How to survive a Russian wedding: A brief guide for guests

Sergei Savostyanov/TASS
So you’ve been invited to a wedding in Russia? Congratulations! A Russian wedding is always a special occasion—all the way up until the moment when things go bad. But you’ll get through it without (too much) drama, especially if you follow our advice and prepare properly.

1. You will most likely have to drink a lot

Just resign yourself to this. It’s inevitable. Alcohol flows heavily at Russian weddings. It is useless to even bother resisting, but you can at least prepare in advance. For example, try swallowing a small chunk of butter before the wedding. It is rumored that this is how KGB agents were taught to drink in order to remain as sober as possible when forced to imbibe. Or read morehow to drink vodka with Russians (and not get drunk).

2. You'll have to sit through lots of unbelievably long toasts

A screenshot from 'Gorko' movie

The good news here is that there is no need whatsoever to listen carefully to what is being said. In the end, they all basically boil down to wishing the newlyweds happiness, good health and a long life. The not so good news is that some people who make toasts prefer to do so in verse, and moreover in verse they have composed themselves. The problem is, not every Russian is exactly Pushkin, and so listening to all these lyrical toasts can turn into a serious ordeal. And after each toast you are supposed to drink—see point 1.

3. People around you will frequently shout ‘gorko!’ (meaning ‘bitter!’)

But don't be afraid: In all likelihood, there is nothing wrong with the food, and this frantic screaming is not directed at the chef but at the newlyweds. According to Russian tradition, the newlyweds’ sweet kisses are supposed to sweeten the bitter vodka the guests are drinking. No one knows whether the vodka does indeed taste sweeter, but the longer the party goes on, the more they drink, so there must be some secret meaning to all this. So again, see point 1.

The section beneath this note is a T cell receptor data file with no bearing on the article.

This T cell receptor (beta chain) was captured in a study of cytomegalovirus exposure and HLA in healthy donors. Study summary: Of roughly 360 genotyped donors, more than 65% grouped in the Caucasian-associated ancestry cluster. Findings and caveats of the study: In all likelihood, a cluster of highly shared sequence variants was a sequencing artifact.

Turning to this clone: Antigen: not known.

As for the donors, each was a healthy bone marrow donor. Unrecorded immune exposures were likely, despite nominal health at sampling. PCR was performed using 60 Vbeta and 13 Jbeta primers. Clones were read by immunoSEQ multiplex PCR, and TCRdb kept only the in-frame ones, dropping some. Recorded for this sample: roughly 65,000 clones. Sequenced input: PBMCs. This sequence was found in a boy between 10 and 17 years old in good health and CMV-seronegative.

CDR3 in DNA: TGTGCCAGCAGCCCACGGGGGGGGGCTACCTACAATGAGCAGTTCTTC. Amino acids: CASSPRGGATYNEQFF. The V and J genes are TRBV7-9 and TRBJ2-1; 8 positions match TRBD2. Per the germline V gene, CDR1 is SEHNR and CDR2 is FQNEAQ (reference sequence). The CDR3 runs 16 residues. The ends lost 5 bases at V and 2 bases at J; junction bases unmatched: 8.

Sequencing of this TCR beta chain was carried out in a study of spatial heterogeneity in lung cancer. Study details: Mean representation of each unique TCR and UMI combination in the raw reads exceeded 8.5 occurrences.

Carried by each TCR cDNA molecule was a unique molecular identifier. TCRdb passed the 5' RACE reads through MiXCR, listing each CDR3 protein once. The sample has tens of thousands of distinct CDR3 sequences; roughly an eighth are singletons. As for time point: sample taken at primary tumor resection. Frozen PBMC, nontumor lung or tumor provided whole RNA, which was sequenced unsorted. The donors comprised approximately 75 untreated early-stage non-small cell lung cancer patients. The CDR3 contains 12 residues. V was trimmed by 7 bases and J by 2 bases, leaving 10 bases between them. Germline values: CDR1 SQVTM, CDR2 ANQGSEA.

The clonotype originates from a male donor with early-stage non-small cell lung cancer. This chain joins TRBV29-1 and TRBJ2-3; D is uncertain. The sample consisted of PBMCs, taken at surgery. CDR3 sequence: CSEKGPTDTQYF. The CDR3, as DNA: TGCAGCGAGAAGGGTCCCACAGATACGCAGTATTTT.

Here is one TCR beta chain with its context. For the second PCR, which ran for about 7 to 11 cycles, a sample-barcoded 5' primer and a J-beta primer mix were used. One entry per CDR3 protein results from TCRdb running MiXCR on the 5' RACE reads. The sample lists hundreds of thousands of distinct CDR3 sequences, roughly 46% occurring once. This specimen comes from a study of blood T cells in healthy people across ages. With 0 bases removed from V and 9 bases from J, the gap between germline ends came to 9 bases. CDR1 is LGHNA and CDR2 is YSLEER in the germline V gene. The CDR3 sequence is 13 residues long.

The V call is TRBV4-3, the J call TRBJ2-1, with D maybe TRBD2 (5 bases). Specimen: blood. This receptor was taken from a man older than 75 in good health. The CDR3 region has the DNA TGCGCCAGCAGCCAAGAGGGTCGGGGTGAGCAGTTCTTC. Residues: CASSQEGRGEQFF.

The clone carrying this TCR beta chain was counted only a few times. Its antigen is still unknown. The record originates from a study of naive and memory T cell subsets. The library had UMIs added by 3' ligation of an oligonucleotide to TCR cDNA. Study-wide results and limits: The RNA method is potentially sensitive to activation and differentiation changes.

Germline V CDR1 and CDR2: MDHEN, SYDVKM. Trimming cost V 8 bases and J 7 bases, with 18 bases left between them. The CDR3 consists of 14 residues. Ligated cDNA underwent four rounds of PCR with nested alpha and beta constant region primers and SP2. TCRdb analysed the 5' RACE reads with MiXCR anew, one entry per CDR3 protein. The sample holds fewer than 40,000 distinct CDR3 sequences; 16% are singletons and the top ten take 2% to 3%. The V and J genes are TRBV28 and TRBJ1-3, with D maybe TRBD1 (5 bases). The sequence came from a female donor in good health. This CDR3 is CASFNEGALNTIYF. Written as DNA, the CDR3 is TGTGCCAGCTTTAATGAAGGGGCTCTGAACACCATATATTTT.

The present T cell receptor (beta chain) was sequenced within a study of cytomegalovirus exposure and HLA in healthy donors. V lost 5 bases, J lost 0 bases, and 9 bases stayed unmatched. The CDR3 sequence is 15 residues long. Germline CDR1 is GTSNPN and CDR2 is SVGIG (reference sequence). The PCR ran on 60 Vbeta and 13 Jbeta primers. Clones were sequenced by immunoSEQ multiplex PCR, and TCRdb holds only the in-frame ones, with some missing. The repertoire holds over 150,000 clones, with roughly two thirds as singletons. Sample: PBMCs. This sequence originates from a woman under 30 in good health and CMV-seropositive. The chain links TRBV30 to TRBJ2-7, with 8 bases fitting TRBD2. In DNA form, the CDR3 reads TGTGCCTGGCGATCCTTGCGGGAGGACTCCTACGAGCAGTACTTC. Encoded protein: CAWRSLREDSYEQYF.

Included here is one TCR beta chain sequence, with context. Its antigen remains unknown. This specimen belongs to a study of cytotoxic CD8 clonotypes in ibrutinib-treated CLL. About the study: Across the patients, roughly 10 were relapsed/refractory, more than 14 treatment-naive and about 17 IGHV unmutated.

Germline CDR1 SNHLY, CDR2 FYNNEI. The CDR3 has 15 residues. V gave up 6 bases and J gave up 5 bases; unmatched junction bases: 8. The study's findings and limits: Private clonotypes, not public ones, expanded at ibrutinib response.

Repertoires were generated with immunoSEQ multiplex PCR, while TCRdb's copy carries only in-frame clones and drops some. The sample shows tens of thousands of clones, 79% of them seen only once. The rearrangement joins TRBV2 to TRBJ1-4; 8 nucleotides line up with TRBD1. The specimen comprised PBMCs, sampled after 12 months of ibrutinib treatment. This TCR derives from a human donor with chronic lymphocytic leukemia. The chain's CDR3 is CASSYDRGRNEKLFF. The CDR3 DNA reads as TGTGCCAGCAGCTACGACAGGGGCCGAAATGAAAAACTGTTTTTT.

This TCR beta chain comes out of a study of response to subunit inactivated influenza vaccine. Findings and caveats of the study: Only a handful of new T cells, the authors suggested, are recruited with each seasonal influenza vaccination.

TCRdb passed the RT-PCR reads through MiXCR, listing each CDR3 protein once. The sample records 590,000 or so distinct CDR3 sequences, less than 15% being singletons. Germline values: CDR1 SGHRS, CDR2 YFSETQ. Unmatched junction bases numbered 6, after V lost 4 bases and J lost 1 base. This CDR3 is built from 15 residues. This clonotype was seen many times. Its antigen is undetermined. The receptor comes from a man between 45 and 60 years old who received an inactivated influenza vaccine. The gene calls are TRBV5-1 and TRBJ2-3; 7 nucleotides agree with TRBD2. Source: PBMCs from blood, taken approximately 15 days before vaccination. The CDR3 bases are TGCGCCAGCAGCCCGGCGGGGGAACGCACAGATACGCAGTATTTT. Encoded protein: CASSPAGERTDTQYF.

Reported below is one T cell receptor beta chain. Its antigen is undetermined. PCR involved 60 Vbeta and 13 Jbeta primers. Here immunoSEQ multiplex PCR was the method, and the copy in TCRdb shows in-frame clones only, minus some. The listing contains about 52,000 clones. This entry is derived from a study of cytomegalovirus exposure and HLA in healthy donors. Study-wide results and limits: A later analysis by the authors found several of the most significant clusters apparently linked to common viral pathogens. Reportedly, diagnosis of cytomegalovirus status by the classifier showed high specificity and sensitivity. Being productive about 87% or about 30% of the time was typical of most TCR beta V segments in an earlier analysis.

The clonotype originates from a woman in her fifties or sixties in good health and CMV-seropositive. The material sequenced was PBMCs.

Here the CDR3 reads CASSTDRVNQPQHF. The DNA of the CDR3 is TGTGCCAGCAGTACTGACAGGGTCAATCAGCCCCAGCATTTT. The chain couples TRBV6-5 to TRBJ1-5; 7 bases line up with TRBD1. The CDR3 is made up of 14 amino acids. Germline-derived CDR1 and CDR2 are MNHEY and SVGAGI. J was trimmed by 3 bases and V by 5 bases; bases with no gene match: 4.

4. The main protagonist at a Russian wedding is not the bride, the groom or their parents, but the toastmaster

The toastmaster is the person who decides when one can eat, when one can propose a toast, when one can dance, etc. In a certain sense, he is like a film director in charge of the whole event. It is good if he turns out to be as ironic as Woody Allen, but it is also entirely possible that he will be closer in spirit to David Lynch. In this case, the event will go on forever, and the longer it goes on, the more mysterious its meaning becomes. Usually, when the guests at a Russian wedding are unhappy or bored, it is seen as the toastmaster’s fault. The only thing you can do to get through it is drink—so see point 1.

5. There will likely be lots of participatory games and competitions

Some of these include competitions of strength and dexterity—for instance, for some reason traditional games such as tug-of-war or sack races are popular. The meaning of some of the games eludes comprehension altogether—for example, in the game Red Light,Green Light, full-grown adults are expected, at the command of the toastmaster, to freeze on the spot in awkward poses. When you consider the amount of vodka being consumed, this can turn out to be not so simple. But then who said it would be easy? To make it easier though, you can go back to point 1.

6. There are often fights at a Russian wedding

A screenshot from 'Gorko' movie

There are lots of proverbs on this point, the gist of which generally boils down to "a wedding without a fight is money thrown to the wind." Just don’t worry about it. Moreover, don't bother trying to grasp the reason why it is happening. Most likely things took a dramatic turn in the heat of a philosophical discussion about Russia's destiny or world politics, or perhaps about the place of men or women in society, or sports, or maybe one person simply disagreed with another in a way that was seen as insufficiently polite. The main thing is to stay out of the way. The combatants will, no doubt, make peace shortly afterwards, become best friends and resume drinking. So again, see point 1.

7. You may be asked for money

There is one more custom at Russian weddings that is far more dangerous. The toastmaster will approach you with a hat or some other capacious object and start hinting that if you want the newlyweds to have a perfect union or want them to have a girl or a boy, then you should put some money into the hat. This can happen at any point. Just keep alert and have a few bills in your pocket—it is definitely not advisable to put a credit card in the hat. There is no point in getting upset about this though. Better to just think of it as another wedding present. Or better yet, just go back to point 1.

If you are not intimidated by all of the above, we are confident that you will be in your element at a Russian wedding. That said, experiencing one in real life at least once is better than reading about it.

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